Magazine article Marketing

Do Clients Benefit from Integration?

Magazine article Marketing

Do Clients Benefit from Integration?

Article excerpt

Convergence in the field marketing sector is giving agencies a chance to add value

With the migration of so many of the larger UK field marketing companies to multinational communications groups over the past few years there has been a lot of talk about the benefits of convergence.

In place of the rigid demarcations of the past, the thinking goes, clients should be free to use marketing services they need, from a variety of disciplines housed under one roof.

The attention that the sector has been getting certainly indicates increasing recognition of its importance. DVC Worldwide is the latest to add field marketing to its European portfolio with its purchase of Aspen.

But sceptics are apt to see this process more in terms of boosting shareholder value than a desire to create useful synergies for clients.

Some even claim that the relationships are viewed by newly absorbed companies less as an opportunity for creative co-operation than as an arranged marriage, with both client and agency forced to work with unsuitable partners.

Others accept in principle that there are potential benefits in interdisciplinary co-operation for clients, but suggest that these have not yet been demonstrated.

Strategic approach

This may be just a question of time. At Headcount, managing director Mike Garnham says parent company Cordiant Communications has yet to become a significant client, but sees this as a gradual process.

"The intention has always been to take a strategic approach to see where we can add value," he says. Cordiant is running a programme for group companies to look for what can be achieved by co-ordinating services, and that is expected to start bearing fruit next year.

Others are pushing forward with the aim of making integration a reality as quickly as possible. As a new acquisition of McCann-Erickson, GSD has travelled a long road in the past year in the company of sister agencies including NDI and PDP.All are being housed together in an open plan office to provide a fully merged service.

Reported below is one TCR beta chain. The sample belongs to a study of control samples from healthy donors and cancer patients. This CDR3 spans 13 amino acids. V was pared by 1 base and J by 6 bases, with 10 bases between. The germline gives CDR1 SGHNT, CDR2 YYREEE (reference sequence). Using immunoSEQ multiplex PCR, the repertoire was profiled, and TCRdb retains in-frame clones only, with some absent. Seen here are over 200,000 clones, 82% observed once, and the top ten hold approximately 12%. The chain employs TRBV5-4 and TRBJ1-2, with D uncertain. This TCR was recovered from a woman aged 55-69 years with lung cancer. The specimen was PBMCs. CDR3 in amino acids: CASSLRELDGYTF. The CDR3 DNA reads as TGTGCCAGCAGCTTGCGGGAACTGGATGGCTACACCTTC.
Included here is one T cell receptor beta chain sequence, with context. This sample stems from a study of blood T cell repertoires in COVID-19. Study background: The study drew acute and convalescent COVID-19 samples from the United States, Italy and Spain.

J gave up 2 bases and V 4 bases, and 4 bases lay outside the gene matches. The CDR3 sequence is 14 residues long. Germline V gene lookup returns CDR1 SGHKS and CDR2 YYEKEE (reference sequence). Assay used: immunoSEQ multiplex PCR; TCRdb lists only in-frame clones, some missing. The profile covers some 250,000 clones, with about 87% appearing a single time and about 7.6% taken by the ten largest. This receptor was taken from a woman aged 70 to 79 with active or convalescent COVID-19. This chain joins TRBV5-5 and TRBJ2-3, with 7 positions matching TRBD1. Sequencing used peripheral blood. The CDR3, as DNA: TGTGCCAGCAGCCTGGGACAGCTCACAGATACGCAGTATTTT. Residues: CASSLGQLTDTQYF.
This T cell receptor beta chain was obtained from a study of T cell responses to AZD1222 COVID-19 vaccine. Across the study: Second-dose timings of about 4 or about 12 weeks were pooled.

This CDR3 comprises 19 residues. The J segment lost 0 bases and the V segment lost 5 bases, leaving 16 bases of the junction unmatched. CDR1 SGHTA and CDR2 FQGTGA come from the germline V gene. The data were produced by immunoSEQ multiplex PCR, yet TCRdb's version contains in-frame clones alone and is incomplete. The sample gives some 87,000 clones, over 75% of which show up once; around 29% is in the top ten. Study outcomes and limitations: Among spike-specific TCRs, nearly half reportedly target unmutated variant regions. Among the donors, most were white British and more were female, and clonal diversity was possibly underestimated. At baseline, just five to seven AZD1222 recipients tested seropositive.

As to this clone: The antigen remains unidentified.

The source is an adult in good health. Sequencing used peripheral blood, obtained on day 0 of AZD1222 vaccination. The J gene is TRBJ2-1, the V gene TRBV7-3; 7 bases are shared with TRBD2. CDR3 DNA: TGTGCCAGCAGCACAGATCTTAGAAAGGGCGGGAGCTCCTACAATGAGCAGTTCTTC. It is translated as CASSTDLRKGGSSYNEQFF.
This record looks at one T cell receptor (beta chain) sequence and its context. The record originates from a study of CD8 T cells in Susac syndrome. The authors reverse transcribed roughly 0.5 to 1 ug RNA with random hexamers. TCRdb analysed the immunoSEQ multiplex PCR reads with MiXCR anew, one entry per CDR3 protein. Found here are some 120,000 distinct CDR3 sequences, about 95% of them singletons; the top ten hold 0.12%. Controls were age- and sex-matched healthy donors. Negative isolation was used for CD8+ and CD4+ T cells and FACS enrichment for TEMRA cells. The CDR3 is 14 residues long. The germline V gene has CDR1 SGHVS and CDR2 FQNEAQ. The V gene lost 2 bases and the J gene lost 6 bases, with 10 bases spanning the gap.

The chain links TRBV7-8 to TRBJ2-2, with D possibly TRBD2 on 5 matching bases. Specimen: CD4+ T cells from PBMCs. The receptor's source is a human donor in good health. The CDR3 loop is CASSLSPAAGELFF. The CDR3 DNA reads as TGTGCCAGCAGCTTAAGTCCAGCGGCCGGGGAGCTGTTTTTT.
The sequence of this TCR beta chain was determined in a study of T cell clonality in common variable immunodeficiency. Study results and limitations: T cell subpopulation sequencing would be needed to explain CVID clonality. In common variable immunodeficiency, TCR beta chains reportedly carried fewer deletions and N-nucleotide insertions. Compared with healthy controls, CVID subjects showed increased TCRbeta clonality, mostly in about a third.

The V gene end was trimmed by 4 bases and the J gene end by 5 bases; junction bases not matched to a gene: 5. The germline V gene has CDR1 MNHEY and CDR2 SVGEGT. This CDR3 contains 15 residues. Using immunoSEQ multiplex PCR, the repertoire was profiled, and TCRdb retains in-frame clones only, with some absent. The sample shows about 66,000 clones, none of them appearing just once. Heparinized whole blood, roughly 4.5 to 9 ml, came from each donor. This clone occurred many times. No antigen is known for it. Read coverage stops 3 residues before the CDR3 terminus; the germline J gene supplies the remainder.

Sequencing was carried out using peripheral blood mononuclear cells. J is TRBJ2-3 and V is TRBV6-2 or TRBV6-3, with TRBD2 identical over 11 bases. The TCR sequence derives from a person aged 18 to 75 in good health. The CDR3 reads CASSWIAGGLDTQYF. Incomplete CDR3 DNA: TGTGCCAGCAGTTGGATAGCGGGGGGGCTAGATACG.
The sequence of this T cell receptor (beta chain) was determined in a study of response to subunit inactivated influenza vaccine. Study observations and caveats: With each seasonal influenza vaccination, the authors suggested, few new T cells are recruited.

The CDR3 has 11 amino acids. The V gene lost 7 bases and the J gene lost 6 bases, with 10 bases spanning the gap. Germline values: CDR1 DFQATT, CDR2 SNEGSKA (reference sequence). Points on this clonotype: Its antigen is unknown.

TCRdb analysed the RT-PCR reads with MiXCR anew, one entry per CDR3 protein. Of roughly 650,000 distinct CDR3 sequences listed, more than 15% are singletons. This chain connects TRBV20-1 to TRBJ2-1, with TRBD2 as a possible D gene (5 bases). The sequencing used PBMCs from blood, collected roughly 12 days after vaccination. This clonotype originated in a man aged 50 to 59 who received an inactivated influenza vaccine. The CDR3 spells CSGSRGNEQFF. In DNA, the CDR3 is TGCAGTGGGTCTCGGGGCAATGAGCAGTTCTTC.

That means it can give clients a much broader field marketing service, characterised by continuity and economies of scale, argues managing director Derek Noakes. The new company will in future be able to provide research, strategic and creative development, sales promotion, and direct marketing, as well as point of purchase, and events and sponsorship.

"It takes the concept of an integrated below-the-line marketing services group to its ultimate conclusion,"Noakes says. "If a project comes in with an events bias, it will be led by that. If it's sales promotion with a field marketing element we will go in with sales promotion,and follow with field marketing expertise just behind."

At Aspen, joint managing director Gary MacManus is looking forward to benefits from the recent merger. "If someone buys into the packaging or design side we intend there to be one major point of contact," he says. "What clients are looking for is anything that will decrease their workload."

MacManus agrees with Garnham that new business wins cannot be expected straight away. "Sometimes it means wrestling an incumbent supplier away from a client and replacing them with an in-house one," he says.

Of course the sharing of resources is not an exclusive prerogative of major conglomerates. Some privately owned agencies list field marketing as just one of a number of activities, and say their ability to provide a range of services can be a magnet for new business. …

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